Rudy Simone: When I travel, I put each outfit, along with matching earrings and underwear, into a ziplock bag. It’s ridiculous. My executive function is, like: “Oh, you don’t have to paint the entire house in one day. You can stop now.” That’s where I have a problem. I work too hard and just don’t know when to stop.

Sharon daVanport: Oh.

Rudy Simone: But I just want to say, Liane, I’m so excited for you to go to Australia.

Dr. Liane Holliday-Willey: Yes. Yes.

Rudy Simone: I heard Tony speak for the first time on female issues a couple weeks ago at the [unknown] conference. He had me in tears. He is so spot-on. For a neurotypical male to just intrinsically get it, it’s really moving, and I’m just so stoked for you to be going over there and working with him, and sharing your wisdom and experience with everyone over there.

Dr. Liane Holliday-Willey: Well, thank you. Tony said once: “Liane, I need you to try to get off the medication. You can do this without medication.” My husband said: “Tell Tony you’ll get off the medication when he moves in with us.”


Sharon daVanport: Okay.

Rudy Simone: I would marry him in my next life.


Dr. Liane Holliday-Willey: I’m older, so I get dibs.

Sharon daVanport: Wow, fighting over Dr. Tony Attwood, even in the next life.

Dr. Liane Holliday-Willey: He’s married, so we should probably all [unknown] [laughter]

Sharon daVanport: Now, before we get on to Rudy (because, Rudy, I want you to be able to tell us what you have coming up, as well, and even your music and stuff, you can tell us). Liane, you said you’re going to leave and go to conferences. Now, are those speaking engagements as well as working in the clinic with Tony for a day, you said?

Dr. Liane Holliday-Willey: Yeah. I’ll be talking in Toowoomba and Mackay and Brisbane, and then I go to St. Louis [unknown]. I can’t even remember where I go. Oh, Georgia, and this’ll be very exciting, I think. [I get to go to] Baton Rouge, and I’ve been trying to do some pro bono work there. I have a friend up in Washington State who lives on an Indian reservation in White Swan, and I’m really hoping to do some pro bono work on the reservation, which is a whole other issue. Think about the minorities and the elderly that aren’t getting any services. So once we’ve conquered the female world, we have to move on to the other worlds. But I’m all over—I don’t even know where I’m going.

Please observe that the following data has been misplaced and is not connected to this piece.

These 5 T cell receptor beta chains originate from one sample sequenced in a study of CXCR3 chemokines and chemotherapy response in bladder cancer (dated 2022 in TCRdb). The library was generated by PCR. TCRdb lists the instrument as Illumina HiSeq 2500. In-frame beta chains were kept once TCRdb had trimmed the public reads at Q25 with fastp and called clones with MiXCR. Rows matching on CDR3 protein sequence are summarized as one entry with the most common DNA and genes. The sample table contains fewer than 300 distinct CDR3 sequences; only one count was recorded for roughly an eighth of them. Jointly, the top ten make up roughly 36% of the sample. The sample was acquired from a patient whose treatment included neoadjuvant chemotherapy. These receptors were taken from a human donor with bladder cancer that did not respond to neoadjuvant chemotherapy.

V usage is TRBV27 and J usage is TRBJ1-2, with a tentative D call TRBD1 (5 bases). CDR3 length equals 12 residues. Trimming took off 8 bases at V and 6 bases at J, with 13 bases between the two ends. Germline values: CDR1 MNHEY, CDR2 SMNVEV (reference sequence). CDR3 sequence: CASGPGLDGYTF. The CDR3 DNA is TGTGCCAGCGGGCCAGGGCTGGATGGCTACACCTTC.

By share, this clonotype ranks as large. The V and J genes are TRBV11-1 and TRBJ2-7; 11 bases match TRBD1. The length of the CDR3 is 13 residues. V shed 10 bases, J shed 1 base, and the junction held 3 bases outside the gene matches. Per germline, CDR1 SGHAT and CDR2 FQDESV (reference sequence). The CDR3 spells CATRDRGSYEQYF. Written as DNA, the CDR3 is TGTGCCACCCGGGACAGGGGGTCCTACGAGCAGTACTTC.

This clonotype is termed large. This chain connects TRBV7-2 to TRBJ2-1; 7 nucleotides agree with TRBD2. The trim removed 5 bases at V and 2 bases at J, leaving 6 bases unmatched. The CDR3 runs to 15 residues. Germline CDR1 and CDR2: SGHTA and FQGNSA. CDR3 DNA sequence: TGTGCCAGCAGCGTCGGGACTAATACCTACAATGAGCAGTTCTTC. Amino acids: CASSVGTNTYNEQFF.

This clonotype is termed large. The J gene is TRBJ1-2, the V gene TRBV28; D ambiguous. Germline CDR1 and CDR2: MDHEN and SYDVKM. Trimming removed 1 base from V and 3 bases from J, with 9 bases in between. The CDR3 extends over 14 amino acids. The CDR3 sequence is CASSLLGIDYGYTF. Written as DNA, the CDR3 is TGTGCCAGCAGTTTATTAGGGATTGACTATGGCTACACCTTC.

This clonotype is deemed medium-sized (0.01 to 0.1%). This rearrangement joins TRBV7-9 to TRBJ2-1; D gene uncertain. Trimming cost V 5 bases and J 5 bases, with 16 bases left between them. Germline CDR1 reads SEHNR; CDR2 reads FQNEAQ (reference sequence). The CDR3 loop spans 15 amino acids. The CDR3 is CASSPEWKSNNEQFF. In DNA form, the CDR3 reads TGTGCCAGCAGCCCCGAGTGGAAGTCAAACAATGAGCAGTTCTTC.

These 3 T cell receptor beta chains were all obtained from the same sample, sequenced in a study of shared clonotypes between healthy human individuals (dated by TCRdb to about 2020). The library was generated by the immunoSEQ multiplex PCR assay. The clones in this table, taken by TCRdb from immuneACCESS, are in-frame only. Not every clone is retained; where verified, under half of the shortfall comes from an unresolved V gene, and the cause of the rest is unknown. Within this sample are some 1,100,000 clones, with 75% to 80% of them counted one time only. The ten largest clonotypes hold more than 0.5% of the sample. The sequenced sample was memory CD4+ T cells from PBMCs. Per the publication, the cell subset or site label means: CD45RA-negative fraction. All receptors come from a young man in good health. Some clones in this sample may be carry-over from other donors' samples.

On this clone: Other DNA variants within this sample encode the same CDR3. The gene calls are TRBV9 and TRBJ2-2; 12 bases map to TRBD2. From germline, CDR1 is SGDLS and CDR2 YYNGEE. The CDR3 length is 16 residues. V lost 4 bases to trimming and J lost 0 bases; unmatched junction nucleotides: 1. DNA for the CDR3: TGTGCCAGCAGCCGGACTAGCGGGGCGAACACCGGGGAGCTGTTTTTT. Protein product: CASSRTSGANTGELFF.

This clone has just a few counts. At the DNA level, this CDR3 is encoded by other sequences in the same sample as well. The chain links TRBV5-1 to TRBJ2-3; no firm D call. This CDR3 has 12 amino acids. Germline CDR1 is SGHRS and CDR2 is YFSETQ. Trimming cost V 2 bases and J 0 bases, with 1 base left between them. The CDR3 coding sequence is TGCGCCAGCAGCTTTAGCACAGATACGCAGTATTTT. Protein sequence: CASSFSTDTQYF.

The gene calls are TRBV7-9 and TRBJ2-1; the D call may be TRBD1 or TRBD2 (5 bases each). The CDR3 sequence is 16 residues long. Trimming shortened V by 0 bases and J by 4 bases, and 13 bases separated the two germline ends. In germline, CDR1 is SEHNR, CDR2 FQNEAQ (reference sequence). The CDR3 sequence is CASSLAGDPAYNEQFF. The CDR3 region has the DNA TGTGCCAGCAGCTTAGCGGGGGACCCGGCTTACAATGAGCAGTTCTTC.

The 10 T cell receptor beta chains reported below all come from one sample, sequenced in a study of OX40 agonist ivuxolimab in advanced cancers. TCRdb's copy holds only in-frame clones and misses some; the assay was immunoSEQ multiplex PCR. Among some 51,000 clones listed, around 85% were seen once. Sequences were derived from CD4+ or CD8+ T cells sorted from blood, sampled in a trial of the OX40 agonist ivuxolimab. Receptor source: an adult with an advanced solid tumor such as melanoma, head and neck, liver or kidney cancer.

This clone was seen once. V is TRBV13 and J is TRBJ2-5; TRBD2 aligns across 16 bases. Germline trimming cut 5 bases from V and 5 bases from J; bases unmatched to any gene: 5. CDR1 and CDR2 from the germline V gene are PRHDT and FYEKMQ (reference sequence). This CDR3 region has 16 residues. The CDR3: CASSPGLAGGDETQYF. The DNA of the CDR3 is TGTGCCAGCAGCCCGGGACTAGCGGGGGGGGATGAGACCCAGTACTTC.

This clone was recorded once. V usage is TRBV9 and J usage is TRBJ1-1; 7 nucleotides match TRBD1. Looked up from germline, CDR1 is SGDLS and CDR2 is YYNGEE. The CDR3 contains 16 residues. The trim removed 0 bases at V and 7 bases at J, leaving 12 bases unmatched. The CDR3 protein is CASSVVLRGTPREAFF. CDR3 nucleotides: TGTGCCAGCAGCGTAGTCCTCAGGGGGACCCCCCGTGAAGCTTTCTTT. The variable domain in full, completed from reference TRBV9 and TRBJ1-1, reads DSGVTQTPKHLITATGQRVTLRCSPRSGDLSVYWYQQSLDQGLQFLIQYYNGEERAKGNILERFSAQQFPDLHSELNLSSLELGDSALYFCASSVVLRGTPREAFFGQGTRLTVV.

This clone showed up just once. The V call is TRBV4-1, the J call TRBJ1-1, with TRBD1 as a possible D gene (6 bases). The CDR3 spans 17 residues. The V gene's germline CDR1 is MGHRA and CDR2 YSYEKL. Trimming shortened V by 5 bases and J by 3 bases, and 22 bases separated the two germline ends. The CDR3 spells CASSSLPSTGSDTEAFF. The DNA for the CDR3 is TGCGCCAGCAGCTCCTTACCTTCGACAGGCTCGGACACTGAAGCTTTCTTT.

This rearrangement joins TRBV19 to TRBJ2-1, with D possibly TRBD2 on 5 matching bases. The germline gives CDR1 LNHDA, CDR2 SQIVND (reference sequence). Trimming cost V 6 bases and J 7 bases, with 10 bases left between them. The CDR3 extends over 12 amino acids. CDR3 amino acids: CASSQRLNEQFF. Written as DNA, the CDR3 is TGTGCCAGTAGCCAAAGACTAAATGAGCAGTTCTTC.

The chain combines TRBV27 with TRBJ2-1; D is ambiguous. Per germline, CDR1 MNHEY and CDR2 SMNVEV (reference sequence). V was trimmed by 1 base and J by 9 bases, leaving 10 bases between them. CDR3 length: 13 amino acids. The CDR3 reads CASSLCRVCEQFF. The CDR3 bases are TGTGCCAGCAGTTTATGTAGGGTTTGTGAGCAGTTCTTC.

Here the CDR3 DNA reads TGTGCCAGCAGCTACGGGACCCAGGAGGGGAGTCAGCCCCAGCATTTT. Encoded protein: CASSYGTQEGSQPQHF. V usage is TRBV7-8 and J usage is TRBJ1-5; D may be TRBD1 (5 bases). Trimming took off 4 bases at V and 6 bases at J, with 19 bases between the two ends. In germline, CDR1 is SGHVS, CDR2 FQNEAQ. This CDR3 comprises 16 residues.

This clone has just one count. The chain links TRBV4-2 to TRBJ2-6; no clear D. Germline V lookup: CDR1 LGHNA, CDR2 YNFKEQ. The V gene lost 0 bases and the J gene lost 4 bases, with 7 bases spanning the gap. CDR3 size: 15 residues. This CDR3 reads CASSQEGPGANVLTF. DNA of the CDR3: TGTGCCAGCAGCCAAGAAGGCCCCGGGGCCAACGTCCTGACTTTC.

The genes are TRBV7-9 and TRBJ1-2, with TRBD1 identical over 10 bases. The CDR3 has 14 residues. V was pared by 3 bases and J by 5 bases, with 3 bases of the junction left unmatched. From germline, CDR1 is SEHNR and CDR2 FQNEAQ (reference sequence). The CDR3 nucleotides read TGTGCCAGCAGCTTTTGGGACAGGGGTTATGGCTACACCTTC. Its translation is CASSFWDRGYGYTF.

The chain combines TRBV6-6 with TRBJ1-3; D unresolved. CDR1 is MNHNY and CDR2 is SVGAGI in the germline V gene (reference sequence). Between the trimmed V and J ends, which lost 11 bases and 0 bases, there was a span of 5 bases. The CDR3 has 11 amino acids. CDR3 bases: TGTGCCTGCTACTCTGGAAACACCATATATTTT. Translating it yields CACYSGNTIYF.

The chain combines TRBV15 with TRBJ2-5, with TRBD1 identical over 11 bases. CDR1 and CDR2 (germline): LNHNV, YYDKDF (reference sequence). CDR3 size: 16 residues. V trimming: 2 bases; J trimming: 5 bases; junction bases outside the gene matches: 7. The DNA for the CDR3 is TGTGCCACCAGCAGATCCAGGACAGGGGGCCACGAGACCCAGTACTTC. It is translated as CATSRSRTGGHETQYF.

Tricia Kenney: Yeah. There’s just so many areas in life that need to be touched, and it’s just huge. So we talk about all kinds of issues here, too. We’re working on helping homeless autistic people.

Dr. Liane Holliday-Willey: Oh, my gosh, yes. I hadn’t even thought about that. Thanks. There’s another.

Tricia Kenney: Yeah. Like I said, there’s always an area of life that needs to be addressed. Because we’re human beings. We’re in every area of life. There are just issues there that aren’t being addressed.

Dr. Liane Holliday-Willey: Exactly.

Sharon daVanport: Right.

Rudy Simone: The prison population, as well.

Tricia Kenney: Yes.

Dr. Liane Holliday-Willey: Ah, and the prison population. Yes. It’s non-stop.

Tricia Kenney: Um-hm.

Sharon daVanport: Um-hm. Right. Now, Liane, what is the address to your website?

Dr. Liane Holliday-Willey: That is www.aspie.com

Sharon daVanport: And people can contact you through that as well, correct?

Dr. Liane Holliday-Willey: They can. Yes, they can.

Sharon daVanport: Okay. Now, Rudy, you get to tell us about your exciting stuff coming up. What would you like to share with our listeners, so they know where to look for Rudy coming up?

Rudy Simone: Okay. Well, my real busy year with being an in-demand speaker doesn’t start till next year, really. Next year, I’m going to the UK and Europe and through Australia and New Zealand, so I’m quite excited about that.

This year, my next AS event is actually here in San Francisco on September 18. After that, I’m at the AANE conference at the end of September, and nothing for a while after that. But musically, I’m always performing once or twice a month, and I’m writing a screenplay. So right now, I’m [on deadline?] with that.

Tricia Kenney: Oh, nice.

Sharon daVanport: Really? Nice. Can you tell us a little bit about that—what it’s about?

Rudy Simone: It’s a paranormal rock comedy.

Tricia Kenney: Wow.

Sharon daVanport: Oh, wow!

Rudy Simone: I used to write for Ghost Hunters on Syfy Channel. They had a magazine, and I was a paranormal investigative reporter for a long time. And I’ve written fiction for a long time. Yeah, it all came together with the screenplay that I’ve been working on for years and years and years. So other than trying to take over the world—


Sharon daVanport: “Take over the world.”

Rudy Simone: —I’m also trying to get this movie made.

Sharon daVanport: Wow. That’s neat.

Rudy Simone: It’s very intensive, yeah. You call Hollywood and you get to speak to somebody important, and they go: “How much money you got?”